An apologetic update

No matter how good my intentions, it always seems to be this blog that bears the brunt of my neglect when I get busy. Sometimes, it’s out of laze or lack of motivation; lack of inspiration of ideas. This time, though, I’m happier to report it’s been due to other creative commitments. The past few months have been hectic and exciting. I have continued my writing and am currently a staff blogger with Gwangju Blog. I am contributing regularly to Gwangju News and The Line Of Best Fit and also randomly featured in other publications.

The past four or five months have also seen me take my first steps into the world of radio. I appear weekly on the English speaking radio station in Gwangju and the surrounding area of Jeollonamdo, GFN (Gwangju Foreigner Network). I’m not quite sure who listens to it, or how many, but I’m grateful for the experience. It’s never an area I had considered in the past, but it is certainly one which I’ll investigate further when I return home. I speak weekly about online developments, the internet and viral videos. Occasionally, I get the chance to spin some tunes, too.

Last month, I was also invited to give a talk in the Gwangju International Centre. Public speaking is something I was never that comfortable with in the past and so, it was a challenge. I chose to speak on ‘Growing Up In The Troubles’. I’ve been surprised at how little people knew about Northern Ireland here… it seems that many Americans aren’t versed in any history or current affairs other than their own. The Koreans, too, can be insular, but with the similarities between the Korean peninsula and Ireland, they seemed to find the topic interesting. I spoke for 45 minutes, with a 15 minute Q & A session afterwards and so spent a full week in preparation. I hope it was worth it. You can watch a ‘highlights reel’ compiled by the GIC below.

The past few weeks also marked the first times I have ever been interviewed. For his excellent website the Clear Minded Creative, Milo McLaughlin thought my chosen path was worth speaking about and I was greatly honoured that he featured me there. You can read the piece here. Because of my contributions to Gwangju Blog, News and the radio show, Hughie Samson, a Canadian writer in the city, ran a profile of me on the site. You can read that piece here.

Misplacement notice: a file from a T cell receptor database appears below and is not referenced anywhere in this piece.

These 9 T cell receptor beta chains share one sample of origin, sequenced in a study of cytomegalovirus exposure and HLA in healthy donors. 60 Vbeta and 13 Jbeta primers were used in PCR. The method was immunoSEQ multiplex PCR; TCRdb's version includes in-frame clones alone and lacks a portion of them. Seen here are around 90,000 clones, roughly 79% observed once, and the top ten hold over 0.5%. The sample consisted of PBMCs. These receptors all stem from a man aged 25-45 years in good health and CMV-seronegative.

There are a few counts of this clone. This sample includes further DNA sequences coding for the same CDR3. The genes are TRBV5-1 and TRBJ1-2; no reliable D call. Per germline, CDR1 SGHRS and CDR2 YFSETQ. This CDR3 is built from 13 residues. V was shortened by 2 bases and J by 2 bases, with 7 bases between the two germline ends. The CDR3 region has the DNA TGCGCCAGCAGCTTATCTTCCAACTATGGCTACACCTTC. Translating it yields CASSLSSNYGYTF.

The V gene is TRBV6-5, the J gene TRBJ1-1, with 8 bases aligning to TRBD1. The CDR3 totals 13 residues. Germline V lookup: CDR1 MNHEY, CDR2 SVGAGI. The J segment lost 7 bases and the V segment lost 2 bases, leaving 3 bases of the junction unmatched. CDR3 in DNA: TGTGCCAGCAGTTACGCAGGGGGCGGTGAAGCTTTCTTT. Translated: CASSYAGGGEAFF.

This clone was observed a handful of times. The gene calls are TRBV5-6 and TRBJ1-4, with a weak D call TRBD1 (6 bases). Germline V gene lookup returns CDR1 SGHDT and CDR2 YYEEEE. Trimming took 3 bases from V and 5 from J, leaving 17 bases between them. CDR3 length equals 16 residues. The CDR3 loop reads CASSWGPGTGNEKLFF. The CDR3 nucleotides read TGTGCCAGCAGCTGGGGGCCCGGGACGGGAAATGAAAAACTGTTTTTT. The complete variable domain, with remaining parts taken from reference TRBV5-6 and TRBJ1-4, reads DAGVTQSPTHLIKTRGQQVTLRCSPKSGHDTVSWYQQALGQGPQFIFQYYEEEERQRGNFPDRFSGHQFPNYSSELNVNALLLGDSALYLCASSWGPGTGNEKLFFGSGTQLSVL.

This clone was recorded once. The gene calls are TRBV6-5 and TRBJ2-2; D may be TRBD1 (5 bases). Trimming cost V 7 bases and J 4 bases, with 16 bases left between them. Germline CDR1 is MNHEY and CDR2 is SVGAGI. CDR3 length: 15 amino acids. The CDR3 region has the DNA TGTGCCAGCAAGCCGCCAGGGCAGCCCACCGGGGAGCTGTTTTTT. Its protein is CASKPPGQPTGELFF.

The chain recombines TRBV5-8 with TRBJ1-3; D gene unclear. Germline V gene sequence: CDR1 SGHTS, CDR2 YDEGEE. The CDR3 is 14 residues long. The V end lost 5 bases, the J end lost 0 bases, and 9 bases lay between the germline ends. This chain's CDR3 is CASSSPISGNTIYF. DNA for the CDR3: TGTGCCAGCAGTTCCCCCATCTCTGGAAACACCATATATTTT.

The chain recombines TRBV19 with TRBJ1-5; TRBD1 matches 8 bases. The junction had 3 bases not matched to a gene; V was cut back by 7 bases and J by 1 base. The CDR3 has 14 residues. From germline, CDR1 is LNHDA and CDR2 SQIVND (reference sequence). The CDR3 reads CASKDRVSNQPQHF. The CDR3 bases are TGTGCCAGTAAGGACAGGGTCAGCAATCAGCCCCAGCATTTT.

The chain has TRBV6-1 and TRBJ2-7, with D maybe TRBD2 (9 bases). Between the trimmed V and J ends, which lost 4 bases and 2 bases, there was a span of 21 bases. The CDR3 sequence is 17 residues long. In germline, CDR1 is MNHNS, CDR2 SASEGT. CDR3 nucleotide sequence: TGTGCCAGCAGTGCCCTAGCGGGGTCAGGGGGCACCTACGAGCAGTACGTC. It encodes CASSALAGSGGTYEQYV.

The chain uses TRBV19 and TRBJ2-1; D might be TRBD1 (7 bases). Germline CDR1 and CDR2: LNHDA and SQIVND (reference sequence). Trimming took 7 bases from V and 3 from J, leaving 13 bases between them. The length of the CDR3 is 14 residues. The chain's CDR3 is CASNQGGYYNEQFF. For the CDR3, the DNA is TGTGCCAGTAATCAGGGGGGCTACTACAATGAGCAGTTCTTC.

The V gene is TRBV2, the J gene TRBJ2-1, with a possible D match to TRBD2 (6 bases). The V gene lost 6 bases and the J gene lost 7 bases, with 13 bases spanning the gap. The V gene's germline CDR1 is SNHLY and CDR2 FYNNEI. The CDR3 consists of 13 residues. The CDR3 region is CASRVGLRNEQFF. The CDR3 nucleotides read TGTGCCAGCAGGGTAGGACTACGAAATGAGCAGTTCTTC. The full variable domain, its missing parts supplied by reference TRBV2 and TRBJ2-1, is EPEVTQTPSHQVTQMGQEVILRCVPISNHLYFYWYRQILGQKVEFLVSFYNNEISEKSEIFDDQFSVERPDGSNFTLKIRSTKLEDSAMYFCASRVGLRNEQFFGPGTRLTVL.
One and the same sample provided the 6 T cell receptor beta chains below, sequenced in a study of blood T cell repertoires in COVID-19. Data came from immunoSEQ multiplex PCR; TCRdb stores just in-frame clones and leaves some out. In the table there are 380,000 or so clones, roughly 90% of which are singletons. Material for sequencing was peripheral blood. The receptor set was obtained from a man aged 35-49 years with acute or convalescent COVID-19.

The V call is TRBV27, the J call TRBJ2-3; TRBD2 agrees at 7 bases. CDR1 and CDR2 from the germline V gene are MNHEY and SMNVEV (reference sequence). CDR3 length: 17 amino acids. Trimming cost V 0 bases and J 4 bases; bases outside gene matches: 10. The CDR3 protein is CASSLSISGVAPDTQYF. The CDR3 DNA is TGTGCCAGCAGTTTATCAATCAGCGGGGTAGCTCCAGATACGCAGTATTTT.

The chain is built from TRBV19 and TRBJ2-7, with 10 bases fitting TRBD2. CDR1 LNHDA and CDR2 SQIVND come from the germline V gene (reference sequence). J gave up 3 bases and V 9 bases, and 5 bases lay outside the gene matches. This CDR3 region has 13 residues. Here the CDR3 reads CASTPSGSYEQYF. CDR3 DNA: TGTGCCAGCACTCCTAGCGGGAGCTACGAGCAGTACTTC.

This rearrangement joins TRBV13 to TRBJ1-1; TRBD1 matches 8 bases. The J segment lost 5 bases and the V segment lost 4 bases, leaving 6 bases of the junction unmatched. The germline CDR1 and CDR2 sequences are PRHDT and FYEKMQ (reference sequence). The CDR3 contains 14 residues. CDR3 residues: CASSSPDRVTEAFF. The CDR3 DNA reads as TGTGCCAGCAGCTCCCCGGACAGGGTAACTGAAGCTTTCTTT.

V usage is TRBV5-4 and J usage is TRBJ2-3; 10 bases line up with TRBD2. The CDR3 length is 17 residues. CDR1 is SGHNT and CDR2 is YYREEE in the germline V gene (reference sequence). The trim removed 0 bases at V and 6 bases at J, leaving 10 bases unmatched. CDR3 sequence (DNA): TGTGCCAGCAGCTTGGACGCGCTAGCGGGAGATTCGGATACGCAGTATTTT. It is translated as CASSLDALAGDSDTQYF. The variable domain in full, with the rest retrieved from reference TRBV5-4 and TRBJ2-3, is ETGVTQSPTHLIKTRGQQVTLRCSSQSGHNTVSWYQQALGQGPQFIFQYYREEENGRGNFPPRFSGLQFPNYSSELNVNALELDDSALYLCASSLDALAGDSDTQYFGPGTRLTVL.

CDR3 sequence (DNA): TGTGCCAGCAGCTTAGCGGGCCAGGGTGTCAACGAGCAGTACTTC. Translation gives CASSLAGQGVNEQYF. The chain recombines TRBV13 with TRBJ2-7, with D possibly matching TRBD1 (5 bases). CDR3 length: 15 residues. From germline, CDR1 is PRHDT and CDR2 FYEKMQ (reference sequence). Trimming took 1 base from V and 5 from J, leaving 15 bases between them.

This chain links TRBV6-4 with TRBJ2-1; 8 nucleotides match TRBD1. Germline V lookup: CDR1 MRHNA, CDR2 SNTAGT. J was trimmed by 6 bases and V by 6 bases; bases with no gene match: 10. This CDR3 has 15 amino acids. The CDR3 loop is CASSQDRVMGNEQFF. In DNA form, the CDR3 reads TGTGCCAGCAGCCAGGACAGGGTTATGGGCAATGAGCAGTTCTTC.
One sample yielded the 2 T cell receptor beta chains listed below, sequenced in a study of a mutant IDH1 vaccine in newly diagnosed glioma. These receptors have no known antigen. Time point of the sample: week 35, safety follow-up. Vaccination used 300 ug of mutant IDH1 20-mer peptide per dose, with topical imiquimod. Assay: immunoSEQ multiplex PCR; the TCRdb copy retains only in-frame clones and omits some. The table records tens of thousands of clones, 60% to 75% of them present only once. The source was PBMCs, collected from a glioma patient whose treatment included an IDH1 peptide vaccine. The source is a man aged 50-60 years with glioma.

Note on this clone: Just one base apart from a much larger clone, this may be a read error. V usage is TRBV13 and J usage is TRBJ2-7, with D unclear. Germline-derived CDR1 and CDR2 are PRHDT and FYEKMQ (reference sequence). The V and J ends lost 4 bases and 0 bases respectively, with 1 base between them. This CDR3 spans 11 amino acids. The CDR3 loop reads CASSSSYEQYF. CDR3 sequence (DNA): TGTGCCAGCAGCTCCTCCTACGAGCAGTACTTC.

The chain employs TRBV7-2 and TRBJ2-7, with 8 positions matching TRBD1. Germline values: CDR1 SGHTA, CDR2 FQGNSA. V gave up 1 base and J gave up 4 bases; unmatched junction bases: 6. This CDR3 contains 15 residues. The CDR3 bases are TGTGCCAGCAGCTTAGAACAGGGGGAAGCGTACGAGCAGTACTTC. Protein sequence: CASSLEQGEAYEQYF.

For both, I found it slightly unnerving, but also insightful. I am so used to firing off questions to folks I’m interviewing without giving a cursory thought to the fact that they may find it tricky, or feel uncomfortable. If they delayed, I got frustrated. I think having completed these two projects, my attitude will slightly change and I hope to become more patient in such situations.

I have also been training for my first marathon, which takes place next week in Seoul. I have been meaning to blog about running and how it has changed my life for some time and will try to do so once (if) I’ve completed the marathon. But it has been a big part of my life for the past six months and the past two, in particular. It can be quite time consuming and energy zapping, but equally inspiring.

I will update the blog more regularly through March and I hope April, but after that, I will be on my travels for a couple of months in Australia. Thanks for reading!


5 thoughts on “An apologetic update

  1. Nine says:

    Hey, great talk – and I enjoyed your interview over at Milo’s blog too. Good luck for the marathon!

  2. FBermingham says:

    Thank you Nine. They edited personal experiences out of the video, which may have been the only part you wouldn’t have already known. Injured myself this week, so am out of the marathon… gutting!

    • Nine says:

      Oh no, sorry to hear it!

      Actually, one bit I hadn’t seen before was the Israeli flag together with loyalist flags. I’d heard tell of people making that association, but never seen it done.

      • FBermingham says:

        Yeah, it’s fascinating how people on both sides find solidarity with other places. There are nationalist murals of Nelson Mandela, Che Guevara, etc.

        I found I had to make the talk pretty high level. People here don’t really know anything about it, so needed to start very basically. But I hope the personal anecdotes kinda made up for it!

  3. Paddy says:

    Hi Finbar, Very good presentation! It’s crazy how the bombs and bullets were normalised. You grow up getting stopped by the army all your life and dont think anything of it. Even the bombing of the Killyhevlin and the Pictures didn’t seem to provoke any reaction. mail me.

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